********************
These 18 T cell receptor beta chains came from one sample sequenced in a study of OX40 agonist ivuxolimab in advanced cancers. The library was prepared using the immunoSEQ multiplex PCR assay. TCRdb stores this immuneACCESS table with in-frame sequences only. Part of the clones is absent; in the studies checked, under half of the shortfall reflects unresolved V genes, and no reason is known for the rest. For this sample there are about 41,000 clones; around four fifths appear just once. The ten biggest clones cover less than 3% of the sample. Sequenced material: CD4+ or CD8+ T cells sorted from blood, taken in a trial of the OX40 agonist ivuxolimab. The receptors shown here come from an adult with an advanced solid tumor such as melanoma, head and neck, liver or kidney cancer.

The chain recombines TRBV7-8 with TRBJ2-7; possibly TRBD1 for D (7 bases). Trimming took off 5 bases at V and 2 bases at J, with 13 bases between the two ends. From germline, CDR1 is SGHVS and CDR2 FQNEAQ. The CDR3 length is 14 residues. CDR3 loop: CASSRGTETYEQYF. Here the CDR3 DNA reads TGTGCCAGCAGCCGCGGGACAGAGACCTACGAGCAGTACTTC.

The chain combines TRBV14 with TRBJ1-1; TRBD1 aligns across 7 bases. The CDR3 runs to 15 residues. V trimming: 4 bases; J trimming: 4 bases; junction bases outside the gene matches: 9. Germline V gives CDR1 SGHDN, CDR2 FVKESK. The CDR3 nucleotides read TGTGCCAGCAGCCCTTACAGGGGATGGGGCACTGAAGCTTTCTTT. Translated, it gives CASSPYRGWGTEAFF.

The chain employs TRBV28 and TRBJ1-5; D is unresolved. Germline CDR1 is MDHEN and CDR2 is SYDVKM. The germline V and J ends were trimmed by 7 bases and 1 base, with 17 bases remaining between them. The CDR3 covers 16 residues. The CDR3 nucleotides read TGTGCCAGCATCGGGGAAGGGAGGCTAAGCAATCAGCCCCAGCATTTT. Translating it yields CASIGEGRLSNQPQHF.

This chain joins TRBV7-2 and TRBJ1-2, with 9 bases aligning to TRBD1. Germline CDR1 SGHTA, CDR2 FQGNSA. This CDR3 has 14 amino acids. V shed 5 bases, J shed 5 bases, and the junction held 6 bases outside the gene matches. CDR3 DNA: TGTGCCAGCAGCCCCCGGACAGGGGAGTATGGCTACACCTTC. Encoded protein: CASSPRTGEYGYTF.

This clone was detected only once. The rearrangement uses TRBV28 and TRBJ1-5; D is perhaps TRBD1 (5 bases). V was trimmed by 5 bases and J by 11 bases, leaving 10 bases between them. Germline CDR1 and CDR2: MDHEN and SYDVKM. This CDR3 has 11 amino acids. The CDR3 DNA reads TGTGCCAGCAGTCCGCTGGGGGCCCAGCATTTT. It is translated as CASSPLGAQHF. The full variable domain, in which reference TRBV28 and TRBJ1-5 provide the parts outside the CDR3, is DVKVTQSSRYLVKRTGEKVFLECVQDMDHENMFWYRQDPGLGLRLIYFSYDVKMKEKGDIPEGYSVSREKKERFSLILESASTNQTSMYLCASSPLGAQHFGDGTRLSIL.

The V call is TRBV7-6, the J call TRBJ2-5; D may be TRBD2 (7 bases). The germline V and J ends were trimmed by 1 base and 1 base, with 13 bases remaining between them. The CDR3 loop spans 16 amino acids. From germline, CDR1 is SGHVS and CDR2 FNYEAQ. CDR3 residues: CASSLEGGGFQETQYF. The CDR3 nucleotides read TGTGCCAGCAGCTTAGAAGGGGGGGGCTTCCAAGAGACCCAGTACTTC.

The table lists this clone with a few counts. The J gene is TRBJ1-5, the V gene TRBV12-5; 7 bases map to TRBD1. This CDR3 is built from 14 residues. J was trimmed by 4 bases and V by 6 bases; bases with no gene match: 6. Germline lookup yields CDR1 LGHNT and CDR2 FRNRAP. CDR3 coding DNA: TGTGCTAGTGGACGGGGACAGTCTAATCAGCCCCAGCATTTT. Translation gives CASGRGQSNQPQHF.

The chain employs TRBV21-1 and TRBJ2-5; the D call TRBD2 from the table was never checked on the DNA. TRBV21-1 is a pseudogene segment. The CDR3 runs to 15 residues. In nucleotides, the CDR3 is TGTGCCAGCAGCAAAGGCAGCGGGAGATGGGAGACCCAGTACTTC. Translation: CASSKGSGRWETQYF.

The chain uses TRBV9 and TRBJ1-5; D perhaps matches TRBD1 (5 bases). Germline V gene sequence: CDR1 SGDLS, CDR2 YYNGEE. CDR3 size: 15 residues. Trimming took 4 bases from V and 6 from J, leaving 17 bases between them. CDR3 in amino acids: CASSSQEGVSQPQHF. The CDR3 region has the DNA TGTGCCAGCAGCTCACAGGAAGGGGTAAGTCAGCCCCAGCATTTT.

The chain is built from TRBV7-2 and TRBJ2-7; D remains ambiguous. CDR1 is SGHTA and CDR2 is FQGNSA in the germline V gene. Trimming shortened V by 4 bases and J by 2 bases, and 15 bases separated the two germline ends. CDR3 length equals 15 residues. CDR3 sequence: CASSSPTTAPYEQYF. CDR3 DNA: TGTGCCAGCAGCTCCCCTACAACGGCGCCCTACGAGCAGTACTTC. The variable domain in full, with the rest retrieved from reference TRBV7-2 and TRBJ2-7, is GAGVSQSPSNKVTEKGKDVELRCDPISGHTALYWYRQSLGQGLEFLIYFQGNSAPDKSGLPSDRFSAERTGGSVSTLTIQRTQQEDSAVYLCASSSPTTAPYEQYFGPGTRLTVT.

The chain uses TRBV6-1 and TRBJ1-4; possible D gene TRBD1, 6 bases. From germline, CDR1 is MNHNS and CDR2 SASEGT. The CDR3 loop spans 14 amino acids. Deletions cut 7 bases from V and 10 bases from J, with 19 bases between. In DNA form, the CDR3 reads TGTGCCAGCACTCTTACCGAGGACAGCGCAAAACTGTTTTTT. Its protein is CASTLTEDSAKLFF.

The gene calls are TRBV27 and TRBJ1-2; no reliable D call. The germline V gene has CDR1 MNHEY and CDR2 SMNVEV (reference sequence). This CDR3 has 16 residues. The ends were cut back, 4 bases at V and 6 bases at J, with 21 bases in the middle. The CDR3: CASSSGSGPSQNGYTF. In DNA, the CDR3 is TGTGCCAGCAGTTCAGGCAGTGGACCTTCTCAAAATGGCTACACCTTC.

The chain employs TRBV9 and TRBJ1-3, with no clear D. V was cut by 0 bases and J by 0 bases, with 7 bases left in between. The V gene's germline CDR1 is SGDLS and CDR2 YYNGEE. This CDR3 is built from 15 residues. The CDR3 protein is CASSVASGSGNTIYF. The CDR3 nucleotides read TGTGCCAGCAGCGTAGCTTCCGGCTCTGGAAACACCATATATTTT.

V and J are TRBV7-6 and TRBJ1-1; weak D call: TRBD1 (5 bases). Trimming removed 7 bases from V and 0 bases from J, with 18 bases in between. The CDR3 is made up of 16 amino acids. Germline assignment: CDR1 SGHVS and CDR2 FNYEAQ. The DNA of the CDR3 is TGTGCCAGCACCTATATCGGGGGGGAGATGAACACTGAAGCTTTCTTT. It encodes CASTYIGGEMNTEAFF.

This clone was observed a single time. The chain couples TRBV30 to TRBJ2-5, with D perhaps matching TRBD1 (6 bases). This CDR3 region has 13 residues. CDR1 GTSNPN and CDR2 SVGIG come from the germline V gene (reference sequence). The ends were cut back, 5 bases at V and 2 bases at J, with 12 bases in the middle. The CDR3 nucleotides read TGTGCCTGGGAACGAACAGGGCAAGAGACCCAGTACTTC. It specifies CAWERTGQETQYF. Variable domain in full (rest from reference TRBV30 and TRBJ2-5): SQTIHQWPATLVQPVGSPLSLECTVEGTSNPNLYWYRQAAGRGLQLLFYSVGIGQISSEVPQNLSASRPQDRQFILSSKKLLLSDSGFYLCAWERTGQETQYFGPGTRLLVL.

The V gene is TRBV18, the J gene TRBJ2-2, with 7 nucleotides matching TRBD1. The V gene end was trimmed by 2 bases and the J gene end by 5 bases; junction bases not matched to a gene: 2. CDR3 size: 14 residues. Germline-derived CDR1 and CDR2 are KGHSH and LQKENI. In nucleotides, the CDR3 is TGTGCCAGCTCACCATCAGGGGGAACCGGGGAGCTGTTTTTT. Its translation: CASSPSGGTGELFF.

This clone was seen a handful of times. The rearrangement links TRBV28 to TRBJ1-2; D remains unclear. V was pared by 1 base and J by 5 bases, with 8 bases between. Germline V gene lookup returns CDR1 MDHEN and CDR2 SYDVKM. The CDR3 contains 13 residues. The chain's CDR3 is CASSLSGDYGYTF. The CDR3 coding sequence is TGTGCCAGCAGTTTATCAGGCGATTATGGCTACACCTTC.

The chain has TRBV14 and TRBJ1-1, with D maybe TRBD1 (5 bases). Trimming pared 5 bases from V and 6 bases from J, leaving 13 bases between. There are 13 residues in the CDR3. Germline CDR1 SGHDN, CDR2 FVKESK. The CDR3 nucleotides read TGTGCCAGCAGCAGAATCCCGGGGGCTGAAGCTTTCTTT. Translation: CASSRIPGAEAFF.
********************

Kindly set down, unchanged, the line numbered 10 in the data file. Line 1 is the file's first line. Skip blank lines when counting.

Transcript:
The chain uses TRBV9 and TRBJ1-5; D perhaps matches TRBD1 (5 bases). Germline V gene sequence: CDR1 SGDLS, CDR2 YYNGEE. CDR3 size: 15 residues. Trimming took 4 bases from V and 6 from J, leaving 17 bases between them. CDR3 in amino acids: CASSSQEGVSQPQHF. The CDR3 region has the DNA TGTGCCAGCAGCTCACAGGAAGGGGTAAGTCAGCCCCAGCATTTT.